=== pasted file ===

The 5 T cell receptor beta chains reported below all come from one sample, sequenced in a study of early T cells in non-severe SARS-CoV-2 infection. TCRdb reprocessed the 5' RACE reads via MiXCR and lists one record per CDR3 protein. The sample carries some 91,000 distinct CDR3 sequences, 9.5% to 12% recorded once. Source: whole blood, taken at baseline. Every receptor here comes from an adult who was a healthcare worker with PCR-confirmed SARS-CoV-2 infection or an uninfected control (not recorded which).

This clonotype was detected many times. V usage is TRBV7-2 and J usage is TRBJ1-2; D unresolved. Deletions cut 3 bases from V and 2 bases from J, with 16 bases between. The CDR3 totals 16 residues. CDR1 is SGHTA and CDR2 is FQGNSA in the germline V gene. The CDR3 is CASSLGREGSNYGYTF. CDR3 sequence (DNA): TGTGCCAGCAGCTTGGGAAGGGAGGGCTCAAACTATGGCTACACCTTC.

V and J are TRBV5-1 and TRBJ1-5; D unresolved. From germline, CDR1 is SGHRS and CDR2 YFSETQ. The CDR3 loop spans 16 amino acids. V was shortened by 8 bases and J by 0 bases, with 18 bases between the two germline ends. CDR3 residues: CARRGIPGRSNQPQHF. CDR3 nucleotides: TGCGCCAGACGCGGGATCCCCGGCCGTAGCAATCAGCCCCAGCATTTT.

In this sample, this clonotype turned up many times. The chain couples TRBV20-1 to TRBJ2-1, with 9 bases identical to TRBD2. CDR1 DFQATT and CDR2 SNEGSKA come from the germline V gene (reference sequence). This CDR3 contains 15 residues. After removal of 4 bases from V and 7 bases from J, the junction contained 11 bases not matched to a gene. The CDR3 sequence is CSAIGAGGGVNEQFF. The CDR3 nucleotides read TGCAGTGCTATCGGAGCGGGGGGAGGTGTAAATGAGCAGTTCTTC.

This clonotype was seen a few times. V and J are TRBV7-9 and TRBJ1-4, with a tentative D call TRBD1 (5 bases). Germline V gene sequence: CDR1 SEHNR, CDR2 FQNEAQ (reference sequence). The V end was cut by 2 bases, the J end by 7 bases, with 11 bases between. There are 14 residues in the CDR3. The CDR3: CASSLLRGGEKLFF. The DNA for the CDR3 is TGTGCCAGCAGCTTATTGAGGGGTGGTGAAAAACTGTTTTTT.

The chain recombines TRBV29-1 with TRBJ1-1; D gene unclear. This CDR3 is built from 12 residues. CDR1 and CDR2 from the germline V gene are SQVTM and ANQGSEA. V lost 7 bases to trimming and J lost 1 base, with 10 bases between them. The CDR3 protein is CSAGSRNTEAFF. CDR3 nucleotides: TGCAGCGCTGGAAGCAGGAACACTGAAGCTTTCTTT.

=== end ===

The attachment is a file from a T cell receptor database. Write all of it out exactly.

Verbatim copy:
The 5 T cell receptor beta chains reported below all come from one sample, sequenced in a study of early T cells in non-severe SARS-CoV-2 infection. TCRdb reprocessed the 5' RACE reads via MiXCR and lists one record per CDR3 protein. The sample carries some 91,000 distinct CDR3 sequences, 9.5% to 12% recorded once. Source: whole blood, taken at baseline. Every receptor here comes from an adult who was a healthcare worker with PCR-confirmed SARS-CoV-2 infection or an uninfected control (not recorded which).

This clonotype was detected many times. V usage is TRBV7-2 and J usage is TRBJ1-2; D unresolved. Deletions cut 3 bases from V and 2 bases from J, with 16 bases between. The CDR3 totals 16 residues. CDR1 is SGHTA and CDR2 is FQGNSA in the germline V gene. The CDR3 is CASSLGREGSNYGYTF. CDR3 sequence (DNA): TGTGCCAGCAGCTTGGGAAGGGAGGGCTCAAACTATGGCTACACCTTC.

V and J are TRBV5-1 and TRBJ1-5; D unresolved. From germline, CDR1 is SGHRS and CDR2 YFSETQ. The CDR3 loop spans 16 amino acids. V was shortened by 8 bases and J by 0 bases, with 18 bases between the two germline ends. CDR3 residues: CARRGIPGRSNQPQHF. CDR3 nucleotides: TGCGCCAGACGCGGGATCCCCGGCCGTAGCAATCAGCCCCAGCATTTT.

In this sample, this clonotype turned up many times. The chain couples TRBV20-1 to TRBJ2-1, with 9 bases identical to TRBD2. CDR1 DFQATT and CDR2 SNEGSKA come from the germline V gene (reference sequence). This CDR3 contains 15 residues. After removal of 4 bases from V and 7 bases from J, the junction contained 11 bases not matched to a gene. The CDR3 sequence is CSAIGAGGGVNEQFF. The CDR3 nucleotides read TGCAGTGCTATCGGAGCGGGGGGAGGTGTAAATGAGCAGTTCTTC.

This clonotype was seen a few times. V and J are TRBV7-9 and TRBJ1-4, with a tentative D call TRBD1 (5 bases). Germline V gene sequence: CDR1 SEHNR, CDR2 FQNEAQ (reference sequence). The V end was cut by 2 bases, the J end by 7 bases, with 11 bases between. There are 14 residues in the CDR3. The CDR3: CASSLLRGGEKLFF. The DNA for the CDR3 is TGTGCCAGCAGCTTATTGAGGGGTGGTGAAAAACTGTTTTTT.

The chain recombines TRBV29-1 with TRBJ1-1; D gene unclear. This CDR3 is built from 12 residues. CDR1 and CDR2 from the germline V gene are SQVTM and ANQGSEA. V lost 7 bases to trimming and J lost 1 base, with 10 bases between them. The CDR3 protein is CSAGSRNTEAFF. CDR3 nucleotides: TGCAGCGCTGGAAGCAGGAACACTGAAGCTTTCTTT.